So How Is the NRA Doing, Really?

Membership is up, they tell us. People are giving more than usual, they say. We'll be back on Friday, they promised. But what's the truth about America's most powerful interest group after the massacre in Newtown?

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Membership is up, they tell us. People are giving more than usual, they say. We'll be back on Friday, they promised. But what's the truth about the National Rifle Association, supposedly America's most powerful interest group, after the massacre in Newtown, Connecticut?

It's customary for the gun lobby to take these things slow, but the NRA finally broke its self-imposed silence on Tuesday, four and a half days after the shooting at Sandy Hook Elementary, this time promising "meaningful contributions" that its leaders, presumably, will outline at a Friday press conference in Washington. Since then, a series of leaks from inside the organization have sought to bolster the NRA's resilience, even as the president has acknowledged that "a discussion has reemerged as to what we might do not only to deter mass shootings in the future." So what's the NRA to do? It is a dilemma stretching from the halls of Congress to the core of the NRA's down-home proponents, one that the group's CEO, Wayne LaPierre, will seek to explain when he appears on Meet The Press this Sunday — something 31 pro gun-rights Senators declined to do last week.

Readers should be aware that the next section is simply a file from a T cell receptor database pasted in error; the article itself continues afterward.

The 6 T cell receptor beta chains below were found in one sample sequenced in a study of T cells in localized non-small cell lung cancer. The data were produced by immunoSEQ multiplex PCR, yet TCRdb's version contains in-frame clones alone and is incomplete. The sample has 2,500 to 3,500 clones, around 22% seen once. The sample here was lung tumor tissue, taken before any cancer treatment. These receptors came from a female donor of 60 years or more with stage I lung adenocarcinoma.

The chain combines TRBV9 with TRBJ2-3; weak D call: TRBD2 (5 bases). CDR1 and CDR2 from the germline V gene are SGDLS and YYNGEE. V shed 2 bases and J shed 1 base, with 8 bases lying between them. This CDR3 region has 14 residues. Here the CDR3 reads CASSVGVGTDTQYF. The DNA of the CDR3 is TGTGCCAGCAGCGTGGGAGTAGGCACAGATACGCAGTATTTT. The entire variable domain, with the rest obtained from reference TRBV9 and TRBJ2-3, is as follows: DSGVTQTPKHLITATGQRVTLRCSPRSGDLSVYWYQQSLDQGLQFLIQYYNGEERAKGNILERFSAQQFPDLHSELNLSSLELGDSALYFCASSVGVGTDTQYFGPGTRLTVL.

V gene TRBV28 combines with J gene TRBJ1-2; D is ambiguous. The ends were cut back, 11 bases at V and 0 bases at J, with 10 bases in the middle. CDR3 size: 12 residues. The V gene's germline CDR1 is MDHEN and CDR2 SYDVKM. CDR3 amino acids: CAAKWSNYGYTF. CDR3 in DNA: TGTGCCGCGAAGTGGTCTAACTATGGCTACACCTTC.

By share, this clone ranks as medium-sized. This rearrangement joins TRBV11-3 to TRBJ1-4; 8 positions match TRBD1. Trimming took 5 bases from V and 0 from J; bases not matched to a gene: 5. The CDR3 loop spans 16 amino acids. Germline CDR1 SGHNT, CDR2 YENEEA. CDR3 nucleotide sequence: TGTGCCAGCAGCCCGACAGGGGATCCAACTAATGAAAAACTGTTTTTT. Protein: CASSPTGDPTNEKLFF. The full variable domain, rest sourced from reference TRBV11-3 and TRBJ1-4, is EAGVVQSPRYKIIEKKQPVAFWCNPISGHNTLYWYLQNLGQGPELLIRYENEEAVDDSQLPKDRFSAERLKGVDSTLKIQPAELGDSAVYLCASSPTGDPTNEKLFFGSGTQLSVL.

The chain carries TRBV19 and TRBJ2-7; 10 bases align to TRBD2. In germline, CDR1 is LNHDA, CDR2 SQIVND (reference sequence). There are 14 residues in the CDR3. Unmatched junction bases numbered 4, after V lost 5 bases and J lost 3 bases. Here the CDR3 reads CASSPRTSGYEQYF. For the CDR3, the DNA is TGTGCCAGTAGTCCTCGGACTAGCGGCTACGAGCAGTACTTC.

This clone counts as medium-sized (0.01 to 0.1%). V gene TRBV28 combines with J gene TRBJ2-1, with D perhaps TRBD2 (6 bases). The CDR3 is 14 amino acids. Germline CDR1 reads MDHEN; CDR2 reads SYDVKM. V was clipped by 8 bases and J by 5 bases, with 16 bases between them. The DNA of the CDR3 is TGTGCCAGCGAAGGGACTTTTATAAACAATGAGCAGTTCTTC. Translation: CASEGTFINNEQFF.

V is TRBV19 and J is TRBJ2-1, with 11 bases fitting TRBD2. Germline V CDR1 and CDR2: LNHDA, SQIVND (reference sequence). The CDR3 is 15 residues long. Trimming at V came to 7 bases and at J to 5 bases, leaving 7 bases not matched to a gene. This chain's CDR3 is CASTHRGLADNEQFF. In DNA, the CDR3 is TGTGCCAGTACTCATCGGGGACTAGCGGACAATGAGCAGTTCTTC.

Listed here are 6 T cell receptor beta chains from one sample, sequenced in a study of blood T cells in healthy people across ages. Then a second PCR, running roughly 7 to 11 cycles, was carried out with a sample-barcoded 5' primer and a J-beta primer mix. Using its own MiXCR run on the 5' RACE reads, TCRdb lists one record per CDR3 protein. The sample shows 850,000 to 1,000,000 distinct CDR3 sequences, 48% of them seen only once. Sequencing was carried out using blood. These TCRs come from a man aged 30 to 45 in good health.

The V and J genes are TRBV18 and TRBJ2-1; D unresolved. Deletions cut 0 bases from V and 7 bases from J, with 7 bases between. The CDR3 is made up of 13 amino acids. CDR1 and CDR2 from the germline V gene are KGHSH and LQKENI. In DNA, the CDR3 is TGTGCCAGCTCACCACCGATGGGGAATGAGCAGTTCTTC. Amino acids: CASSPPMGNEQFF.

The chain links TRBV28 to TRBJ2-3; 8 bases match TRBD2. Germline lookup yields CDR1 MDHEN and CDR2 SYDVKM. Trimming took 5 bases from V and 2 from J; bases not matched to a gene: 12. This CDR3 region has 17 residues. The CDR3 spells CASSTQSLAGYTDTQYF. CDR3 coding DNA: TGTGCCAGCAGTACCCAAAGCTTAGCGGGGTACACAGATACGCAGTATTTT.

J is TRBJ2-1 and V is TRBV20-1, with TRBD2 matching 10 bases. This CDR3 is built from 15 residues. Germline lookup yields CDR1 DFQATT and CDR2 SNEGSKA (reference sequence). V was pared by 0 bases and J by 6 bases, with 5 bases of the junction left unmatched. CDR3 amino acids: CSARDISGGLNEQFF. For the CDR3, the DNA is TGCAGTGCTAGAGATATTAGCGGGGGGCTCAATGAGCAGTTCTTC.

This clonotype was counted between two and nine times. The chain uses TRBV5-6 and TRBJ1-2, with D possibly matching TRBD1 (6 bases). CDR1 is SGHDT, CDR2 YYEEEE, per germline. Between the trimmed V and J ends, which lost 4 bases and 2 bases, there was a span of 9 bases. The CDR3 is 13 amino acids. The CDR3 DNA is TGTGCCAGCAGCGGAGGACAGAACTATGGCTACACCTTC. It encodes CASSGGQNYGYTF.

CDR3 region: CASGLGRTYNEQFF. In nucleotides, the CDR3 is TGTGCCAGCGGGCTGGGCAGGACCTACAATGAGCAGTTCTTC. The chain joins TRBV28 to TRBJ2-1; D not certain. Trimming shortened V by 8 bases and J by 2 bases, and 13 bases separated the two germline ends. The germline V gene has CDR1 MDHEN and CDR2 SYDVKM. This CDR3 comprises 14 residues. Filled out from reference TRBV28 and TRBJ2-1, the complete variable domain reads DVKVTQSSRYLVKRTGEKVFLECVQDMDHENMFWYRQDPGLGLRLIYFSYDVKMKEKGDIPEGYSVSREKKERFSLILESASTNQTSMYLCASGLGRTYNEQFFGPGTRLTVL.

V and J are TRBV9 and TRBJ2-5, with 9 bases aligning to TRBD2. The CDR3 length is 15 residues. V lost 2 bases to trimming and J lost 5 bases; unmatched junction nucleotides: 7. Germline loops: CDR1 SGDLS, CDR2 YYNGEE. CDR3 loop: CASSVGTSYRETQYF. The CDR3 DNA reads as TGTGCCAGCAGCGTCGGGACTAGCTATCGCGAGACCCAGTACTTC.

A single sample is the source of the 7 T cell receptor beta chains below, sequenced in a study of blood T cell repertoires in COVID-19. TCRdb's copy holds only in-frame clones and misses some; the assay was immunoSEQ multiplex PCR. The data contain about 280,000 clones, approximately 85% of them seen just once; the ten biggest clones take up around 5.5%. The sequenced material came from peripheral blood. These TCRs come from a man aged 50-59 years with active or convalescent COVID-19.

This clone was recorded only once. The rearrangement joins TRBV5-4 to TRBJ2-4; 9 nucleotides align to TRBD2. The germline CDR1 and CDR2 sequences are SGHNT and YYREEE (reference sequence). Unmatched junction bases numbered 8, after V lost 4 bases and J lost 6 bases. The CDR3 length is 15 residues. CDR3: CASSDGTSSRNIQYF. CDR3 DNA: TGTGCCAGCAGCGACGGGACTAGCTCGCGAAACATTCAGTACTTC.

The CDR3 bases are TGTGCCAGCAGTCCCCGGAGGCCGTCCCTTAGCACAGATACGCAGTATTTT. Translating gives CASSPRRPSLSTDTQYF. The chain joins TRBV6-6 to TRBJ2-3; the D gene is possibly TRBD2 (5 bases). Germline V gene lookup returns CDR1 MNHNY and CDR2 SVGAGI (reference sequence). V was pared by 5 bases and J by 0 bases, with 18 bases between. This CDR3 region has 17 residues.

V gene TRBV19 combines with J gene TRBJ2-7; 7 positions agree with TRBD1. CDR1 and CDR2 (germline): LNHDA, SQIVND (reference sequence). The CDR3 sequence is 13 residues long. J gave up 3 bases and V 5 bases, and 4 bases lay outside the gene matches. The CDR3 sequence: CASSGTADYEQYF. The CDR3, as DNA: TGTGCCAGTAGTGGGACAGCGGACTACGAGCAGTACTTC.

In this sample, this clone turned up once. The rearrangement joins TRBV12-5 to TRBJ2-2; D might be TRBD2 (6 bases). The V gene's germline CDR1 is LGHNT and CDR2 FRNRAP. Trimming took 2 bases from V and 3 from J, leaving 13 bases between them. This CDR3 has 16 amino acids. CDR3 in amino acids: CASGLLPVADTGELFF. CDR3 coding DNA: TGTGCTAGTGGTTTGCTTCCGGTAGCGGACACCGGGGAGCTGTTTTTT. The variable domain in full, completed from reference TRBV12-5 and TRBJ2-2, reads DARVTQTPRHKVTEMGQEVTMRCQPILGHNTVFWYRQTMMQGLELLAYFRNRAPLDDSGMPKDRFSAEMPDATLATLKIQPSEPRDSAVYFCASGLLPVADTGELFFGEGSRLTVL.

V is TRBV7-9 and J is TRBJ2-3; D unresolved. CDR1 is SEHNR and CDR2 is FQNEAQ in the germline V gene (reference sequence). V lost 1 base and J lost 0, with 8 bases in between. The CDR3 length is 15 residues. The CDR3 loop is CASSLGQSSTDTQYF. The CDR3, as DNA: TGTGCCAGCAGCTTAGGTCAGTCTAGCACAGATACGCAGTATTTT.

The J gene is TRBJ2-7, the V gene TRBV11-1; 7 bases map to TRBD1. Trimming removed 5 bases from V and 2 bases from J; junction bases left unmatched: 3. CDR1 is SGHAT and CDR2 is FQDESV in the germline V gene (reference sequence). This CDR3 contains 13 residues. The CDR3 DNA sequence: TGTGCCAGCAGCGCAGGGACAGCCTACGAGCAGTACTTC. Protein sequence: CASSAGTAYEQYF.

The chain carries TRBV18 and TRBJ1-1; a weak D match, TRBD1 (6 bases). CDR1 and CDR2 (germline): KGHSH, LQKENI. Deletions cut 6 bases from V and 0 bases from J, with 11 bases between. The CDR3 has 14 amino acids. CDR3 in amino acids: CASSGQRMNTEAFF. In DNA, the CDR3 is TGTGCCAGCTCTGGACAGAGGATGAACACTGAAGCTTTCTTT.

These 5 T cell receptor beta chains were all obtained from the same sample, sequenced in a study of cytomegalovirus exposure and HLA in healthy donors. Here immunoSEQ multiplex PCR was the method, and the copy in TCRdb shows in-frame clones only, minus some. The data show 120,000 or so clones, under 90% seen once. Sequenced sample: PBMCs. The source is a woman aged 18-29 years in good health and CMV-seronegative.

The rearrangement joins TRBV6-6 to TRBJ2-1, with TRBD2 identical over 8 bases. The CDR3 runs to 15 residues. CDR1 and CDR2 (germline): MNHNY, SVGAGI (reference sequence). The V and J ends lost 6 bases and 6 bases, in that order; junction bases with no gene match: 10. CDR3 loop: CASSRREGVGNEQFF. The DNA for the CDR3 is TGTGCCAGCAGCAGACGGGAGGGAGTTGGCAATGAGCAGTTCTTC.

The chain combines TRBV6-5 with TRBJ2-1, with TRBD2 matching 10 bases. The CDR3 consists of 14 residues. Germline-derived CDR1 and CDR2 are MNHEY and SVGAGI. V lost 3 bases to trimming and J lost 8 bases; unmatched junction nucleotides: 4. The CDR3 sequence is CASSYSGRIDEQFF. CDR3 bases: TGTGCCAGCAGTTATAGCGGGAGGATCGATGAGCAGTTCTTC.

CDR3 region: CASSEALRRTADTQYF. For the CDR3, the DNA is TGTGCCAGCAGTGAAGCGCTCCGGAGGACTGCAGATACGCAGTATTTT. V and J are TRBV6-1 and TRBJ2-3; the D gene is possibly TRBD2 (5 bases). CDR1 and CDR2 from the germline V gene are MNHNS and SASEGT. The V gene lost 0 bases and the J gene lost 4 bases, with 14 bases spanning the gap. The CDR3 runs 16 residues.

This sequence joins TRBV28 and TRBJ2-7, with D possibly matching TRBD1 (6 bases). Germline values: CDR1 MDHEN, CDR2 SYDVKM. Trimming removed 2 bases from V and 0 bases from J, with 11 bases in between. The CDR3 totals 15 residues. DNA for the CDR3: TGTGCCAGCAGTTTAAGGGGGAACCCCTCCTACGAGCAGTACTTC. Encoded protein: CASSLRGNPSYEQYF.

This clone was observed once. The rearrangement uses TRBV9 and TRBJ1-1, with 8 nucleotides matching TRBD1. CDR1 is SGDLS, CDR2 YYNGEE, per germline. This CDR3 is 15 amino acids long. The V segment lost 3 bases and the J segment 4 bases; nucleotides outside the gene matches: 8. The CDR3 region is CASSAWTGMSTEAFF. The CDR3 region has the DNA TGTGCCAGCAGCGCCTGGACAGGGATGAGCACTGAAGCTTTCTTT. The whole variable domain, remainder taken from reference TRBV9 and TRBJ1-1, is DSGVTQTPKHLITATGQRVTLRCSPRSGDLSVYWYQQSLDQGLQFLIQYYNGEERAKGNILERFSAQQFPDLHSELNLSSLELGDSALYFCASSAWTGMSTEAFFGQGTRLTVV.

Make no mistake, the National Rifle Association is on the offensive, as would any interest group facing a conflict that directly impacts its livelihood. But just how desperate is the NRA?

Politics: Riding a New Wave, Even Before Newtown

Make no mistake: The NRA has and needs Democratic allies — reaching across the aisle helped it transform from something closer to the AAA driving group into the nation's largest lobbying collective. Those friends simply turned the tide on close, controversial votes, and the NRA wasn't afraid to give them some money. But in the wake of the Sandy Hook shootings, gun control may be Topic A in Washington, with Democrats rallying behind the president for new legislation. House Republicans won't exactly fall in line with that, but as The Washington Post's Peter Wallsten and Tom Hamburger outline today, the NRA was having trouble with its center-left friends well before the newfound debate.